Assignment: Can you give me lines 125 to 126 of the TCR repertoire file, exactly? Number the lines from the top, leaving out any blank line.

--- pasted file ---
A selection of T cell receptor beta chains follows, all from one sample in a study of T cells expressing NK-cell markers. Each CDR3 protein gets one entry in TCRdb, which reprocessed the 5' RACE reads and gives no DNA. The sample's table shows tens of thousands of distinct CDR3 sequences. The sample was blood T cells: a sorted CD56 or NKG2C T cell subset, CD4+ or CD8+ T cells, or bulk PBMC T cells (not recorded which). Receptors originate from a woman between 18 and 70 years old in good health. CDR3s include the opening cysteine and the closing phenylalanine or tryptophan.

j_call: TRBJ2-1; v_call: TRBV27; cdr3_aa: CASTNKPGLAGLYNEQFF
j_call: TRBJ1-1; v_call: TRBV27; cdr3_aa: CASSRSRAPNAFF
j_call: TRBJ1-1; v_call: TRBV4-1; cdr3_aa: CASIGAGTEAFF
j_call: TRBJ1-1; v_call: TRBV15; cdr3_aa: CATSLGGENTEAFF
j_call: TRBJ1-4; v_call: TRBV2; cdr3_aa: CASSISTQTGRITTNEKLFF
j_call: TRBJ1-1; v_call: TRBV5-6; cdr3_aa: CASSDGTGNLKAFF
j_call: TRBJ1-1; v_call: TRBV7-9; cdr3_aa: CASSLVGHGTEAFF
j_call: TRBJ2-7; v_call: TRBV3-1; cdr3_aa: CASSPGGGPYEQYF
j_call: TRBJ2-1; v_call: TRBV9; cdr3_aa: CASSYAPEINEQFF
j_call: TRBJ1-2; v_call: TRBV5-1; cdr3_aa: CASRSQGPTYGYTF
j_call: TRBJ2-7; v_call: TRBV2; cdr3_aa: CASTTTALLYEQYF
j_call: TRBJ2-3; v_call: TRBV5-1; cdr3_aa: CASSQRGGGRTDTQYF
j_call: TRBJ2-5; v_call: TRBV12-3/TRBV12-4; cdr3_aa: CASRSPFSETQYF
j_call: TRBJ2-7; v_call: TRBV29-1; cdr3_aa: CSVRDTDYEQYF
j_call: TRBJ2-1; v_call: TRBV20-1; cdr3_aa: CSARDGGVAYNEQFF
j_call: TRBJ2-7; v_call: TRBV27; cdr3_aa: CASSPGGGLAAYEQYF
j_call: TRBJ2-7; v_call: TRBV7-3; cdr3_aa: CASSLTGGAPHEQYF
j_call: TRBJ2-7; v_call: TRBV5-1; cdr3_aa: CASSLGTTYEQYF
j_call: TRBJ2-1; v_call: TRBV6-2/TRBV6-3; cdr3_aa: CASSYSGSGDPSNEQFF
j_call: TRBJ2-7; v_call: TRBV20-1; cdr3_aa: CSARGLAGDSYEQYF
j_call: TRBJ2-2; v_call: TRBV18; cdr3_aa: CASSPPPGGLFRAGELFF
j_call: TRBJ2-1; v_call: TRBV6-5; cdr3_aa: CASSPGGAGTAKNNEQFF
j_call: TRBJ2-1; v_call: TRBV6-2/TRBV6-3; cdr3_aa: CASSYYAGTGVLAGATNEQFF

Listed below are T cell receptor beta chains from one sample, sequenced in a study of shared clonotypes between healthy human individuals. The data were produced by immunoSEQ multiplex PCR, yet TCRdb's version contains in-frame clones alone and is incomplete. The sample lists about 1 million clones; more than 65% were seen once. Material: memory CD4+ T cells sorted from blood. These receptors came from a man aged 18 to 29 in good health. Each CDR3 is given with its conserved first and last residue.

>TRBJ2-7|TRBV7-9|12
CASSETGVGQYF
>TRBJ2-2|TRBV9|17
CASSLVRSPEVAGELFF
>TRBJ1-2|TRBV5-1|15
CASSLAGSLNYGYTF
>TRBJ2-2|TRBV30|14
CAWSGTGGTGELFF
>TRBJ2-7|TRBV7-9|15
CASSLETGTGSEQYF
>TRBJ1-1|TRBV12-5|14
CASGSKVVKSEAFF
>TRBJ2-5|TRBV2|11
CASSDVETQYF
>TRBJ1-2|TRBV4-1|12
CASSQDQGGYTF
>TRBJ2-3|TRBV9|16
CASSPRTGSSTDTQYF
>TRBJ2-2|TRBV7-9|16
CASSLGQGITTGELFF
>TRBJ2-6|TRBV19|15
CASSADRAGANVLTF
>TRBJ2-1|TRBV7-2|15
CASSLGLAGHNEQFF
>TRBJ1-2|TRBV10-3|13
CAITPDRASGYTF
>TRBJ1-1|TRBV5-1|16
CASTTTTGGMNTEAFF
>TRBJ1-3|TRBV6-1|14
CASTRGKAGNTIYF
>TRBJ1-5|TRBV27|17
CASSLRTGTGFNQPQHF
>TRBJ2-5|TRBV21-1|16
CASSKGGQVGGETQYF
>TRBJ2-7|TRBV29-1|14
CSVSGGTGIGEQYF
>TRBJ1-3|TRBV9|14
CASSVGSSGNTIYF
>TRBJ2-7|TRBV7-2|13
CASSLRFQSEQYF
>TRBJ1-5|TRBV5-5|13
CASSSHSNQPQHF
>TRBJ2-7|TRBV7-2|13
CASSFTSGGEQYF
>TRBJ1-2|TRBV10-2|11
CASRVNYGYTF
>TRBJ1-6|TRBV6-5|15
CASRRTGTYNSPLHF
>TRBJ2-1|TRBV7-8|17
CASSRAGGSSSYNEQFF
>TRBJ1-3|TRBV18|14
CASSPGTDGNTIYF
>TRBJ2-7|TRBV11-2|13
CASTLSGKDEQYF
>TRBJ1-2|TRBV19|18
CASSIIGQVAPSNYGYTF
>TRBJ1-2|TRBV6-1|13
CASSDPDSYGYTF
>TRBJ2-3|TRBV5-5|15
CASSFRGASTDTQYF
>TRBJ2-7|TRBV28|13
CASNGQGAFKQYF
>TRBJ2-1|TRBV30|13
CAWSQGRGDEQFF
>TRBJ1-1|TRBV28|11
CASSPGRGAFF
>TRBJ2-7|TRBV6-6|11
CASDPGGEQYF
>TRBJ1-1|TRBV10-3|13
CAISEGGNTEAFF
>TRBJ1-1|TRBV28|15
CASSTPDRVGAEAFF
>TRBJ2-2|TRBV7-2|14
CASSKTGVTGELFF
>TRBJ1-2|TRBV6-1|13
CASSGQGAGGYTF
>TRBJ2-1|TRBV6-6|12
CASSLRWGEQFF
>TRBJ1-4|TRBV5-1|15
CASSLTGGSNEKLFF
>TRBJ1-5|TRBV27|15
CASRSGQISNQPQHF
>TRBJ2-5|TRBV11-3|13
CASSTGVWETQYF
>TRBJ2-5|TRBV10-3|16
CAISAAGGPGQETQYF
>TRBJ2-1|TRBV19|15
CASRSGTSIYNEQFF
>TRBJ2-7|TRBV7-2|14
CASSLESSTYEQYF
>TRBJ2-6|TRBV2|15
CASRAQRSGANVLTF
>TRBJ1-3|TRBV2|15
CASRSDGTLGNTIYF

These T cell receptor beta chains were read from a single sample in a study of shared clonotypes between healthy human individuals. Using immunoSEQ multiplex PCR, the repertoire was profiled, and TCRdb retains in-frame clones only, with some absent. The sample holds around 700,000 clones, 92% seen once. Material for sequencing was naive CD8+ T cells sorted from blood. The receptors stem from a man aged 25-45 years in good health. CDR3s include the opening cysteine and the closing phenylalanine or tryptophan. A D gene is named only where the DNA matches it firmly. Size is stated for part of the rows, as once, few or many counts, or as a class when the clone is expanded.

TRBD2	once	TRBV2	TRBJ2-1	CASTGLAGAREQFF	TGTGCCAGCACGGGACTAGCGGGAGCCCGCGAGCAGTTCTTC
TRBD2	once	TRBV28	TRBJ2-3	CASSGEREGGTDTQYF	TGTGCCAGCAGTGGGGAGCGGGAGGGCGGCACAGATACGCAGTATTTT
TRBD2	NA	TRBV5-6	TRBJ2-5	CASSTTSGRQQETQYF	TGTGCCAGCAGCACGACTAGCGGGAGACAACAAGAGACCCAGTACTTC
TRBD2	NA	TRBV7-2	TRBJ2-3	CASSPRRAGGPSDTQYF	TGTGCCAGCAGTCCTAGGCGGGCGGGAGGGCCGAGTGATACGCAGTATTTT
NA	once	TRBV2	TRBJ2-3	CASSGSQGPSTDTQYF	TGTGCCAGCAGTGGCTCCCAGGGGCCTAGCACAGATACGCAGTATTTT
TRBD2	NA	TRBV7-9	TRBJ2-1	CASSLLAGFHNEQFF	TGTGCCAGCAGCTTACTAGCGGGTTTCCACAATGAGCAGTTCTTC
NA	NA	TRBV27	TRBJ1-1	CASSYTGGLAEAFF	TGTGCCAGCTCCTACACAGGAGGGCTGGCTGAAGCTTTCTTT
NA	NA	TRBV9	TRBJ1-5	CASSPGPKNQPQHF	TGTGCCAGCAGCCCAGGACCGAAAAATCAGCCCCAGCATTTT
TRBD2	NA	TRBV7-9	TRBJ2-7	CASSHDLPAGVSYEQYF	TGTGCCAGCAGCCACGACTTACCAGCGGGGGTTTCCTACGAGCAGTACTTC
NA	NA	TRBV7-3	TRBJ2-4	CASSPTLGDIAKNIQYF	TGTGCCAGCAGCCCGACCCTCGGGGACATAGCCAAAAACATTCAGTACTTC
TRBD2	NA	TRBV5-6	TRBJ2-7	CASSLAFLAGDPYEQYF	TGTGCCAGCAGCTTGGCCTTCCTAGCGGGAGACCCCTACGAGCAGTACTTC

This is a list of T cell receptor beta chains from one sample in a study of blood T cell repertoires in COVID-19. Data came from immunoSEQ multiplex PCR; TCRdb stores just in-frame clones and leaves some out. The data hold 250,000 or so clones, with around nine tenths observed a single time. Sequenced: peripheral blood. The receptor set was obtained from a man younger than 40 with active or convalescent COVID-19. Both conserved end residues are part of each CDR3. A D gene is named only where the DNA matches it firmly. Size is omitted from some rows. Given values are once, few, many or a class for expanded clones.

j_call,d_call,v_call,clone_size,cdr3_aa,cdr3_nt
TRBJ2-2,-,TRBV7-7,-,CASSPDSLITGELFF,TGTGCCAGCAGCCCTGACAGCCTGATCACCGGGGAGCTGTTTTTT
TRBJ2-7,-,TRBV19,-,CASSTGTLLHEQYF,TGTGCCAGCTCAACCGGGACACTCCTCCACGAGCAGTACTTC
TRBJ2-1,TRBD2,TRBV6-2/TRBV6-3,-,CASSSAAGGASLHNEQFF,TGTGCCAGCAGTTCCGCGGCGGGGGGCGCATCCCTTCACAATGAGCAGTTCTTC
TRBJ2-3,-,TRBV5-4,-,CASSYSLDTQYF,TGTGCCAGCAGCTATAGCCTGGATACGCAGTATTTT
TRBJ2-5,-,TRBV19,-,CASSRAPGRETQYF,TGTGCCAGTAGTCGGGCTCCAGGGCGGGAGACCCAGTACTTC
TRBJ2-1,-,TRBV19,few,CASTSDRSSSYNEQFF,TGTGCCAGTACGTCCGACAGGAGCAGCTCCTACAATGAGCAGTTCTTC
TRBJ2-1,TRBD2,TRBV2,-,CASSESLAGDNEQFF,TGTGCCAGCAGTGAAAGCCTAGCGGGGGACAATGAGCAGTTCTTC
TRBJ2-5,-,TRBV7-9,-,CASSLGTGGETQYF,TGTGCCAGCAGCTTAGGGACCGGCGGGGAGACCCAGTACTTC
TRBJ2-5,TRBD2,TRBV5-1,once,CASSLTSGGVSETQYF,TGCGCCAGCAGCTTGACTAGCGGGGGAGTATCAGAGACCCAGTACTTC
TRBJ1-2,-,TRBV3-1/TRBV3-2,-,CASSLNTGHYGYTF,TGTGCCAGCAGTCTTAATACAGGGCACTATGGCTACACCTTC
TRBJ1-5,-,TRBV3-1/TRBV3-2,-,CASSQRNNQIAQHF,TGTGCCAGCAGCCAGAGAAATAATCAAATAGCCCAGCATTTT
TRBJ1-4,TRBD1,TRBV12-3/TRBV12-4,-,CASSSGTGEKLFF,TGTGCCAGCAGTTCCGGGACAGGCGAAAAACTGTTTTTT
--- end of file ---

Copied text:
NA	once	TRBV2	TRBJ2-3	CASSGSQGPSTDTQYF	TGTGCCAGCAGTGGCTCCCAGGGGCCTAGCACAGATACGCAGTATTTT
TRBD2	NA	TRBV7-9	TRBJ2-1	CASSLLAGFHNEQFF	TGTGCCAGCAGCTTACTAGCGGGTTTCCACAATGAGCAGTTCTTC